Bill Gross: “almost all assets appear to be overvalued on a long-term basis”
Bill Gross has a must-read piece out for his monthly Investment Outlook called “Midnight Candles.” He begins the piece with allusions to his advancing years (Gross is now 65) and the mortality he feels because of it – pretty sobering stuff. Gross then abruptly segues into his investment outlook, leaving one with the distinct impression he is suggesting there is something ephemeral in the global financial system’s status quo ante.
To solve the problem, Gross suggests continuing artificially low interest rates to maintain pumped up asset prices. This is a perverse conclusion I reject categorically. But his analysis leading up to this is right on the money. And the line he takes to make the transition to his thinking is right out of Credit Writedowns’ playbook.
I’ll jump straight into a discussion of why in a New Normal economy (1) almost all assets appear to be overvalued on a long-term basis, and, therefore, (2) policymakers need to maintain artificially low interest rates and supportive easing measures in order to keep economies on the “right side of the grass.”
Let me start out by summarizing a long-standing PIMCO thesis: The U.S. and most other G-7 economies have been significantly and artificially influenced by asset price appreciation for decades. Stock and home prices went up – then consumers liquefied and spent the capital gains either by borrowing against them or selling outright. Growth, in other words, was influenced on the upside by leverage, securitization, and the belief that wealth creation was a function of asset appreciation as opposed to the production of goods and services. American and other similarly addicted global citizens long ago learned to focus on markets as opposed to the economic foundation behind them. How many TV shots have you seen of people on the Times Square Jumbotron applauding the announcement of the latest GDP growth numbers or job creation? None, of course, but we see daily opening and closing market crescendos of jubilant capitalists on the NYSE and NASDAQ cheering the movement of markets – either up or down. My point: Asset prices are embedded not only in our psyche, but the actual growth rate of our economy. If they don’t go up – economies don’t do well, and when they go down, the economy can be horrid.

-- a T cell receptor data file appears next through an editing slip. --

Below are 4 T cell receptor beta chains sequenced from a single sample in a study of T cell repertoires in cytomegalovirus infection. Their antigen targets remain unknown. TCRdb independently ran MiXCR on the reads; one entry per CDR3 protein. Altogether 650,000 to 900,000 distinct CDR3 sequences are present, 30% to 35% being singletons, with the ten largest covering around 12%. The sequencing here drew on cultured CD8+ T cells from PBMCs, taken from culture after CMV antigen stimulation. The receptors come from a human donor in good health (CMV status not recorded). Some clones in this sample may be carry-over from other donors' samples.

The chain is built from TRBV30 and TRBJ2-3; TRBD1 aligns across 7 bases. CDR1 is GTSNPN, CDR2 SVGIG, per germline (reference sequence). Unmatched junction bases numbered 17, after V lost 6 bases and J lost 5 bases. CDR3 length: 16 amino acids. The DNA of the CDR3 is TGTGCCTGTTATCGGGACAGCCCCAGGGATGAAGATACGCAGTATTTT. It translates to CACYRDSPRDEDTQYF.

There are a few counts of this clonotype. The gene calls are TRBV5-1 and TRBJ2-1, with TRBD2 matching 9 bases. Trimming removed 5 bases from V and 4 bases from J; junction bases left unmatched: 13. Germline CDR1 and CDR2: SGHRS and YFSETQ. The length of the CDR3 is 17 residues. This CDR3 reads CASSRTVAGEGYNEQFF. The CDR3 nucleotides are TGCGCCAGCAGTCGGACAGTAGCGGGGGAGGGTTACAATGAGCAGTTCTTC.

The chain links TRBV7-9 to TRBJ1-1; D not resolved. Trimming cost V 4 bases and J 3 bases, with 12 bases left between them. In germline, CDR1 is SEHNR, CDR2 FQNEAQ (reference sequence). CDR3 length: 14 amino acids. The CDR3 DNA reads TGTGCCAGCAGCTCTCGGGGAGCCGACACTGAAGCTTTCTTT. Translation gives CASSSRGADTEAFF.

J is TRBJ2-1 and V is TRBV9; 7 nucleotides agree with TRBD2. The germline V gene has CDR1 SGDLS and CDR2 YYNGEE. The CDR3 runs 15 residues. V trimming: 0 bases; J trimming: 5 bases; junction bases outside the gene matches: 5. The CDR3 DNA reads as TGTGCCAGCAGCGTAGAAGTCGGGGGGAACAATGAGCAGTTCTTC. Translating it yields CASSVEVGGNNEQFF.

This, my friends, is the dreaded asset-based economy. It is the same financial model which has led us to mountains of debt and repeated bubbles and extreme financial instability. I have said in the past that aggregate debt levels as measured by ratios like debt to nominal GDP should remain constant to the degree that the capital used to generate that growth is efficiently allocated. However, we have seen a ballooning in debt, which suggests that we need far more capital to generate a unit of growth than we did a generation ago. Gross makes similar arguments, focusing instead on assets instead of debt (liabilities).